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Estimate of Avalanche Breakdown Voltage in 4H-SiC

Fig. 1. Ionization Rate as a function of electric field in Silicon Carbide at room temperature.
Published impact ionization coefficients of (0001) 4H-SiC are used to fit a power-law-approximated effective impact ionization, which is accurate in the range of electric field strengths from 1.5 to 5MV/cm. This power law approximation is used to generate 1D equations for critical electric field, avalanche breakdown voltage, and depletion layer width of 4H-SiC devices as a function of doping concentration. One-dimensional avalanche breakdown of 4H-SiC Schottky diodes was simulated for various epi layer doping levels, to evaluate the fidelity to these and other published 1D breakdown equations. Our (RPI) equations best fit the Schottky diode simulation and correlate well with published 4H-SiC device results.

Measured sets of impact ionization coefficients have been published for the 4H-polytype of Silicon Carbide, as well as approximated sets of 1D breakdown equations for calculation of drift layer requirements for design of SiC power devices. This type of equations is useful as a starting point in new device design, and so having accurate analytical equations are important for development of new device structures. Fidelity of these equations with simulation using accepted ionization coefficients and with published experimental device results can be used to compare and contrast the accuracy of these analytical approximations.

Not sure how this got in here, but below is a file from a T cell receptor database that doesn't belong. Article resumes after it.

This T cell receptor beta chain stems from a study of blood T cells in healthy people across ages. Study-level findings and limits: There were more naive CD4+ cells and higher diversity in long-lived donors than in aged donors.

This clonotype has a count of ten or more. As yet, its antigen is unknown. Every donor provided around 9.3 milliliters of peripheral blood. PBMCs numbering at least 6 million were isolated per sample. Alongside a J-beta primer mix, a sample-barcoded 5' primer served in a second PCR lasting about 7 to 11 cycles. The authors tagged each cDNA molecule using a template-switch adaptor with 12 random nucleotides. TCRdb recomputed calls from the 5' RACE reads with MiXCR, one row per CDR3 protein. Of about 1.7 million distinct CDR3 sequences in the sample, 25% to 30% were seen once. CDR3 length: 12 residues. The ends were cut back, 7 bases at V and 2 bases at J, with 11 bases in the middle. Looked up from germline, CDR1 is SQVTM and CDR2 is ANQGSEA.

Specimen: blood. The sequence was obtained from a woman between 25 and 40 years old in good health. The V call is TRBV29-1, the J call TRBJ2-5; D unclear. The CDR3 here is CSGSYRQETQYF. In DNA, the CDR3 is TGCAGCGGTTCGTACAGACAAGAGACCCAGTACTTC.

A power law relationship was fit to accepted impact ionization coefficients, as shown in Fig. 1. The fitted equation for ionization rate as a function of electric field is given in equation (1). This relationship approximates the published impact ionization coefficients well for electric fields of 1.5 to 5MV/cm. Solving the ionization integral using this relationship leads to 1D equations (2), (3), and (4).

4H-SiC Schottky diodes were simulated with varied doping concentrations, using the Konstantinov impact ionization coefficients. Our equations show strong fidelity to simulation, and published device results (Fig. 2, 3). As expected, physical devices lie slightly below the calculated BVPP due to termination, cell structure, etc. By contrast, other sets of previously published equations overestimate the breakdown voltage by up to 80%.

Fig. 2. Blocking voltage versus drift layer doping concentration. Schottky simulations were run using the Konstantinov impact ionization coefficients.
Fig. 3. Depletion layer width versus drift layer doping concentration, with non-punch-through blocking voltage on the secondary y-axis. Schottky simulations were run using the Konstantinov impact ionization coefficients.